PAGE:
This is the last time I ever want to see Julian, I’m positive. He is miserable. I imagine him now, driving home at illegal speeds, too slow, too fast, running stop signs and doing lines of coke while turning, tires skidding. I imagine him losing concentration, nose bleeding, drifting off the road then jerking the wheel, compensating, laughing nervously. I imagine him sitting at a table, talking to a nonexistent lover, a ghost, laughing, fighting, pleading, sobbing, still isolated. I imagine him creeping and wandering at night. I imagine him getting ill, mixing medication, becoming addicted to Vicodine, OxyContin, hurting himself intentionally, falling in love with his bedside nurse, addicted to her, watching her from outside her bedroom window. I imagine him going to jail for rape or molestation. I picture his expression - frustrated and confused, he’s committing suicide, hanging himself, swinging dead from the ceiling of a gymnasium in an abandon elementary school in Pasadena for days as boards creak then finally give way to his weight. I imagine what the newspaper will say. The picture they would use - a clean-cut, fresh, seemingly innocent version of Julian before the accident (even though that Julian was completely self-absorbed and would have never have killed himself). I imagine his funeral: empty rows of pews with a grandmother crying and me in the back row, emotionless, checking my watch. I picture what he looks like dead. I think about the moment directly before he dies when he realizes that the accident was not an act of God. The birds were nothing. I imagine he will die barely smart enough to accept everything. The murder having no positive effect, no hidden meaning, no life-changing message. It was murder. It was nothing. I’m tired of helping Julian. I imagine my life without him and it just seems the same. I imagine him in hell.

Submitted: September 21, 2009

© Copyright 2021 Guy McEvoy. All rights reserved.

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Add Your Comments:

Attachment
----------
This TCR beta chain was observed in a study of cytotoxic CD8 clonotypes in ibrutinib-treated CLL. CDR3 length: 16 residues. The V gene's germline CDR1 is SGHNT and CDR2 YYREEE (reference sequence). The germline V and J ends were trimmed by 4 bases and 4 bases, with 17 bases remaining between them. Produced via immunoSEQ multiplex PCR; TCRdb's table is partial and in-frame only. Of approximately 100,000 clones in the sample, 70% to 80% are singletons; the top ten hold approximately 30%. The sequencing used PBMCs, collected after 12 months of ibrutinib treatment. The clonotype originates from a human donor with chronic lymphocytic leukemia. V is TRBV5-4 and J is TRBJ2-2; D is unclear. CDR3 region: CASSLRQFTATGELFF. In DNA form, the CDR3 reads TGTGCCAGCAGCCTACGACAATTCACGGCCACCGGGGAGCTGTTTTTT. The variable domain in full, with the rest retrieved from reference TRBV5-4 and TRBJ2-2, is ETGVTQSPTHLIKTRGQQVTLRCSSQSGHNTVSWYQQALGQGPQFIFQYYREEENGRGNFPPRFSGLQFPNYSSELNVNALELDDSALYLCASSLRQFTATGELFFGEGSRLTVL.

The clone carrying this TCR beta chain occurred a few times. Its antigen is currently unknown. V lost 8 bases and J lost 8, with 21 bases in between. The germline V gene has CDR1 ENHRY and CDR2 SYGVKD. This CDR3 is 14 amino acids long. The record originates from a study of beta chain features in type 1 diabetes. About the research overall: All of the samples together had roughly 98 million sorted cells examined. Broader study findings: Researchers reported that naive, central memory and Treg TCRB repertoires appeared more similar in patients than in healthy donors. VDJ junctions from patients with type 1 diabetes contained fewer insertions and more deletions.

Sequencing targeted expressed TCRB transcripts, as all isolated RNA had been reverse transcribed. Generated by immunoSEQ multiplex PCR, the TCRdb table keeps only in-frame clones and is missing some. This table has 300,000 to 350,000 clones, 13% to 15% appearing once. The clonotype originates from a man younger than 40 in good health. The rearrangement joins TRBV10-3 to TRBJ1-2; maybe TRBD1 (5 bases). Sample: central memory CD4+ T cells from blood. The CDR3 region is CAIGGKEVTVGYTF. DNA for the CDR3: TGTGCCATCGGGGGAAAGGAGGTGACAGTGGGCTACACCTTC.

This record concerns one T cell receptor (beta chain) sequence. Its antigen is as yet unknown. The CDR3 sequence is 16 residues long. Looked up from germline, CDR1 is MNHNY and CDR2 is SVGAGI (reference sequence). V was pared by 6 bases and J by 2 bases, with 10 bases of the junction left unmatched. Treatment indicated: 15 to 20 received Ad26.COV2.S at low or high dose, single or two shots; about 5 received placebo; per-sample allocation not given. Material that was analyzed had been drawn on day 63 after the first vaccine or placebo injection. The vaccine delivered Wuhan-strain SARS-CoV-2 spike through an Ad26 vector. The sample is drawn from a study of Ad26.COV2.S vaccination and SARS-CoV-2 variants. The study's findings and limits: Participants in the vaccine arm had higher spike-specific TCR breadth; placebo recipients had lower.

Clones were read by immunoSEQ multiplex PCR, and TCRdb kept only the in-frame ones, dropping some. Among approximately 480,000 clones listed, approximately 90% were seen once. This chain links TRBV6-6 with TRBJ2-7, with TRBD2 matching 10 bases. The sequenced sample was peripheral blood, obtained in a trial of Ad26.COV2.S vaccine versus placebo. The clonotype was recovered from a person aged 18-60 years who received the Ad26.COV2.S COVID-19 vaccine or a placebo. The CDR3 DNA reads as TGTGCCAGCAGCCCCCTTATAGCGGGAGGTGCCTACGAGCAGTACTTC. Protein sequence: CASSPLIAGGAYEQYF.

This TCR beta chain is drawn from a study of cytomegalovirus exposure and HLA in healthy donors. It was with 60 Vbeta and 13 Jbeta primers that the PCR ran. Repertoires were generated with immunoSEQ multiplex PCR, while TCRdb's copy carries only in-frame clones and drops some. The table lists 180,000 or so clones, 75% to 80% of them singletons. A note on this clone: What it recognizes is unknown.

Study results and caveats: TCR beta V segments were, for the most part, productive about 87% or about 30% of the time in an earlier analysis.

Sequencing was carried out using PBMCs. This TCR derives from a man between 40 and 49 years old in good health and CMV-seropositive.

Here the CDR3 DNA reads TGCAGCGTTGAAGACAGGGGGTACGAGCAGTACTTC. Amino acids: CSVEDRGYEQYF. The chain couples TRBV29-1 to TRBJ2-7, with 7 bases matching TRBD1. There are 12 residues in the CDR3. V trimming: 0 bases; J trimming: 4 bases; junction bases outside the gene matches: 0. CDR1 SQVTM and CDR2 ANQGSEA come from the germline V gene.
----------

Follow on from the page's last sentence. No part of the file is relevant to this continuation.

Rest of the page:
"apart of this fiction" - a part, two words.

Hmm..Interesting concept.

Now, I am a little tired but I didn't seem to quite grasp your story.

The title is attention grabbing and yet.. he doesn't seem to be dead physically?

However, mostly, I found that your story just simply..failed to truly captivate me. I really truly didn't "get" it - didn't get the characters and didn't get the plot and hence, didn't get the "point" of the story.

With the characters, I was a little disappointed because well, neither of the characters seemed to change or progress throughout the story - it was just kind of a recap of what happened one night at dinner, in a seemingly character-oriented story.

As for the plot, I'm not sure if I didn't get it because..well, because of me or because there was no concise plot. Two guys sit down to dinner, yes, they're peculiar characters but..SO WHAT? -- That's the big question, the "point of the story" that's never answered - the most significant downfall.

Or perhaps I missed it?

Usually the "so what?" is described in conflict - actually, it always is - so..what is the conflict in your story? What is it that makes your story meaningful? Why should the reader care about your story?

I think once you can answer and include these questions in your story, it will be spectacular. :)

Wed, September 23rd, 2009 1:26am

Guy McEvoy

Hmm. Well it seems you didn't get it at all. This is an example of literary fiction. A story that focuses more on style, psychological depth, and character. You didn't find a plot because there is no plot. The point of this story is to portray the end of what used to be a friendship - but from the back stories and flashbacks, we can see it wasn't a healthy friendship to begin with. You ask "so what?" - to show the effects of cocaine, to show the selfishness of the two over-privileged characters, to portray the concept of friendship, to show mental instability as a result of loneliness and a wreck caused by poor decisions. It's the story of a guy (Roman) who has lived his life watching his friend make poor decisions and not doing anything about it, and as a result, he becomes disgusted at what it's turned his "friend" into.

Wed, September 23rd, 2009 1:42am